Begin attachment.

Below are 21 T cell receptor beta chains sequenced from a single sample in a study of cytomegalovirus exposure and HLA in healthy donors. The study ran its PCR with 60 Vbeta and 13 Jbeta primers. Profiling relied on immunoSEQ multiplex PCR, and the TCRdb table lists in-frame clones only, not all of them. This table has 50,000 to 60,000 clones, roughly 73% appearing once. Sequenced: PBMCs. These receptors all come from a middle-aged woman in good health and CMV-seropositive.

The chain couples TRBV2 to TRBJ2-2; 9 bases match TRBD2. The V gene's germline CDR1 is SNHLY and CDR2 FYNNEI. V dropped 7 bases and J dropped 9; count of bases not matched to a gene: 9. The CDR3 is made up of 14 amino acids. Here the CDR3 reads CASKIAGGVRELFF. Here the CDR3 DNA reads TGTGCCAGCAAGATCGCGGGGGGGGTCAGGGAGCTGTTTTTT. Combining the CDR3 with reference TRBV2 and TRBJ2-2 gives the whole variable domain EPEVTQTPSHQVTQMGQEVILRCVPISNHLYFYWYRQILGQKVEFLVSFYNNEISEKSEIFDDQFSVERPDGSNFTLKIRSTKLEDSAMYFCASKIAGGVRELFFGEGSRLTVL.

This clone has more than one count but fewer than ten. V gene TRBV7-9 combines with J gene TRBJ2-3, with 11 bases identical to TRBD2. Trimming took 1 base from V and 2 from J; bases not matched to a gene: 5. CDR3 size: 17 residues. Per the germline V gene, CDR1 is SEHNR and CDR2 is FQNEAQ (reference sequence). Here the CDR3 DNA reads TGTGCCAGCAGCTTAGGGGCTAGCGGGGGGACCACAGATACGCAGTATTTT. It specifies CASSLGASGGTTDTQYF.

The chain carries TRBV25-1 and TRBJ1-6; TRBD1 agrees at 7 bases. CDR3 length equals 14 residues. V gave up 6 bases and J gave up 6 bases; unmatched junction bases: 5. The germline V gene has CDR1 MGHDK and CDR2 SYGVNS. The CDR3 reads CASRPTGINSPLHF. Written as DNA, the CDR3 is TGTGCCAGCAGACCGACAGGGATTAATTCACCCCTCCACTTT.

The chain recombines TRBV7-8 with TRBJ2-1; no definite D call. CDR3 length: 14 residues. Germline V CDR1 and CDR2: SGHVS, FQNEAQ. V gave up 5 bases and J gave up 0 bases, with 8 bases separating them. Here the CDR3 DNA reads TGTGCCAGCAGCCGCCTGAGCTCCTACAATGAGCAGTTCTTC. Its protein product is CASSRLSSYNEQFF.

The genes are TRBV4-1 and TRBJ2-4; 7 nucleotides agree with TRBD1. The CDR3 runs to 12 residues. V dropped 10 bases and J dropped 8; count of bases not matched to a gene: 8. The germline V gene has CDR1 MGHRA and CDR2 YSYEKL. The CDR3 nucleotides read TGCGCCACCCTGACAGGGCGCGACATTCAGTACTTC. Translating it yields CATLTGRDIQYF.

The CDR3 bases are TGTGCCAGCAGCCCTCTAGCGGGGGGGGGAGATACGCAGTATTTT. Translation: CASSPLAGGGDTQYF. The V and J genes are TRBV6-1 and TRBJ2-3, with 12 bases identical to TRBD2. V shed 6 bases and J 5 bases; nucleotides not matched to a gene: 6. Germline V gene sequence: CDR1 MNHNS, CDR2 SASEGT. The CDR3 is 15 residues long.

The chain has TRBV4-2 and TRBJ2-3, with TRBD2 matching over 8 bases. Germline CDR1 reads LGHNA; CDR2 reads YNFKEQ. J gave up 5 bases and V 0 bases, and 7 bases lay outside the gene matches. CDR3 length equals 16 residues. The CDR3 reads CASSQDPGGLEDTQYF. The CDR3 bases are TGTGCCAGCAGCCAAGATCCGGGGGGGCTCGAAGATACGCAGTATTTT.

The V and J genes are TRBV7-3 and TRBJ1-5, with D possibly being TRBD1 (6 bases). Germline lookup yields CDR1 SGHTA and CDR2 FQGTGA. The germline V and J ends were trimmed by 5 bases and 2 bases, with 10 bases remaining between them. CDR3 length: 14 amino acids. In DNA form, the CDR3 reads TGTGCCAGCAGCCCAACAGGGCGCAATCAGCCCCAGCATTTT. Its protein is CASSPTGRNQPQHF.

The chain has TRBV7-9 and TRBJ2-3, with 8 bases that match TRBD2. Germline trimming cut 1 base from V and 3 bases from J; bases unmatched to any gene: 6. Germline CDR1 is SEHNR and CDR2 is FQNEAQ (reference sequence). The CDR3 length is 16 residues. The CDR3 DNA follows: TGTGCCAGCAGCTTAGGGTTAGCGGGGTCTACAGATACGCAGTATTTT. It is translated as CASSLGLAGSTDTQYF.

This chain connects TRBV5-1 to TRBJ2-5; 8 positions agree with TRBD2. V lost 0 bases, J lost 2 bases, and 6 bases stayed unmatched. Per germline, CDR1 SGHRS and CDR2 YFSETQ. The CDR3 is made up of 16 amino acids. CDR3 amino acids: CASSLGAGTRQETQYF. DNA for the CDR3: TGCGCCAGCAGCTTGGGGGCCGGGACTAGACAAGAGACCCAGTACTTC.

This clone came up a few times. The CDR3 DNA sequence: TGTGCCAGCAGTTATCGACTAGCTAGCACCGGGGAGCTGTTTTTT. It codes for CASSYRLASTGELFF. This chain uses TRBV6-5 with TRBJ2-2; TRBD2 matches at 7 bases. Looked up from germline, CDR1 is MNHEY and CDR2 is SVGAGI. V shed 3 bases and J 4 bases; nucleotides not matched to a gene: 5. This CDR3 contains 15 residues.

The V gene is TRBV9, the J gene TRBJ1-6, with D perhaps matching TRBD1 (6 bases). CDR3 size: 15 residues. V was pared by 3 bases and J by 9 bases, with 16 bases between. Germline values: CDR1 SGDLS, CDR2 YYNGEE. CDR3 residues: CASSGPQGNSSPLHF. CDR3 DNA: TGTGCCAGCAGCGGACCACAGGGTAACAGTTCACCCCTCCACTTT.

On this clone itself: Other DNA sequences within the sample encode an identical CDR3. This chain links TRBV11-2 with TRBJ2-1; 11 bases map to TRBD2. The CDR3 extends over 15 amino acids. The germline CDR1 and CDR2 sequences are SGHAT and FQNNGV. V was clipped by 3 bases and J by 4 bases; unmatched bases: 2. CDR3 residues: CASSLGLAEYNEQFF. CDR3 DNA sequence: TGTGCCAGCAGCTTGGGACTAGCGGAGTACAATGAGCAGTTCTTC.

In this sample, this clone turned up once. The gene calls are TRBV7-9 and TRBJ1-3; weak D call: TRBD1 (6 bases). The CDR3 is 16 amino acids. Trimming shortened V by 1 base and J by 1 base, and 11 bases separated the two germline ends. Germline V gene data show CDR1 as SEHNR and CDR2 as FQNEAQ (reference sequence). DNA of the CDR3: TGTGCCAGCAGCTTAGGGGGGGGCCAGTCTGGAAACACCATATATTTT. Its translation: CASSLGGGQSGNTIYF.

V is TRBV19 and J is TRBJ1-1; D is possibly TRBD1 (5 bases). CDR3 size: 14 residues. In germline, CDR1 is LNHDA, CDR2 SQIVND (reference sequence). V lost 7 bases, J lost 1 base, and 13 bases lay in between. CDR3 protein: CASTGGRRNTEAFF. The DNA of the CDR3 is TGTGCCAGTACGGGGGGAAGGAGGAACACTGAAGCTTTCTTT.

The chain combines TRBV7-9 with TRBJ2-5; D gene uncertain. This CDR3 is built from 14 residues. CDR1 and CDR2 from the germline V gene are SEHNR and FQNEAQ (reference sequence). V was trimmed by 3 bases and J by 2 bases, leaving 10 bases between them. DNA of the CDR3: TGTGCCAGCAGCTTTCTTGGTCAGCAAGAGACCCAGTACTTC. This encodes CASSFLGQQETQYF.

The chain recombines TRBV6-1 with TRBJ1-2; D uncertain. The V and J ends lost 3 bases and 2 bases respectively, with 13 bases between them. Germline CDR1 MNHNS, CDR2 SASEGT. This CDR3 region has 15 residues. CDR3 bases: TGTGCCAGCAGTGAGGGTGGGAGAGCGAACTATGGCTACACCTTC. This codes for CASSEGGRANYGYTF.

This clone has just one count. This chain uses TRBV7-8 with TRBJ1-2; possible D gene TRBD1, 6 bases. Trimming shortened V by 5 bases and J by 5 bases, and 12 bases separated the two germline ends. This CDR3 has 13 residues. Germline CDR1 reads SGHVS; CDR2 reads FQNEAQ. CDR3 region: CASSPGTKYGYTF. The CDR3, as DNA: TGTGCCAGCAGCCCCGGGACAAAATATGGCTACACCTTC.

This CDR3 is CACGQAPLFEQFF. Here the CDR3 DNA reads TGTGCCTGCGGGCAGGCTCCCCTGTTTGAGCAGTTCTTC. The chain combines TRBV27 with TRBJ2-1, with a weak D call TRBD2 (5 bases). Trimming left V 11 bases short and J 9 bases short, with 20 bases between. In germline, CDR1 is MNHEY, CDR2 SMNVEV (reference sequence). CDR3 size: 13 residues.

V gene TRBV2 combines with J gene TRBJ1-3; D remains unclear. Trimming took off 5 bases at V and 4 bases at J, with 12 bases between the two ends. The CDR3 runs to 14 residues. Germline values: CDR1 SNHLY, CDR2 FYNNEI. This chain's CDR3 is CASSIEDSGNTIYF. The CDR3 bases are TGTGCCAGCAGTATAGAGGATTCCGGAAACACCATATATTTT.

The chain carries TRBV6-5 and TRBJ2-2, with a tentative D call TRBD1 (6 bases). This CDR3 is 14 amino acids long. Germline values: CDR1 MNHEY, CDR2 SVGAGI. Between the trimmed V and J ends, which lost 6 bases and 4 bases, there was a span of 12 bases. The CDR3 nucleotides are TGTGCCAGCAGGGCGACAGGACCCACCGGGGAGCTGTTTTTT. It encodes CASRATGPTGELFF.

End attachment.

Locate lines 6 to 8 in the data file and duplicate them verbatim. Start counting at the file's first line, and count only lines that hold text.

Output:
The genes are TRBV4-1 and TRBJ2-4; 7 nucleotides agree with TRBD1. The CDR3 runs to 12 residues. V dropped 10 bases and J dropped 8; count of bases not matched to a gene: 8. The germline V gene has CDR1 MGHRA and CDR2 YSYEKL. The CDR3 nucleotides read TGCGCCACCCTGACAGGGCGCGACATTCAGTACTTC. Translating it yields CATLTGRDIQYF.

The CDR3 bases are TGTGCCAGCAGCCCTCTAGCGGGGGGGGGAGATACGCAGTATTTT. Translation: CASSPLAGGGDTQYF. The V and J genes are TRBV6-1 and TRBJ2-3, with 12 bases identical to TRBD2. V shed 6 bases and J 5 bases; nucleotides not matched to a gene: 6. Germline V gene sequence: CDR1 MNHNS, CDR2 SASEGT. The CDR3 is 15 residues long.

The chain has TRBV4-2 and TRBJ2-3, with TRBD2 matching over 8 bases. Germline CDR1 reads LGHNA; CDR2 reads YNFKEQ. J gave up 5 bases and V 0 bases, and 7 bases lay outside the gene matches. CDR3 length equals 16 residues. The CDR3 reads CASSQDPGGLEDTQYF. The CDR3 bases are TGTGCCAGCAGCCAAGATCCGGGGGGGCTCGAAGATACGCAGTATTTT.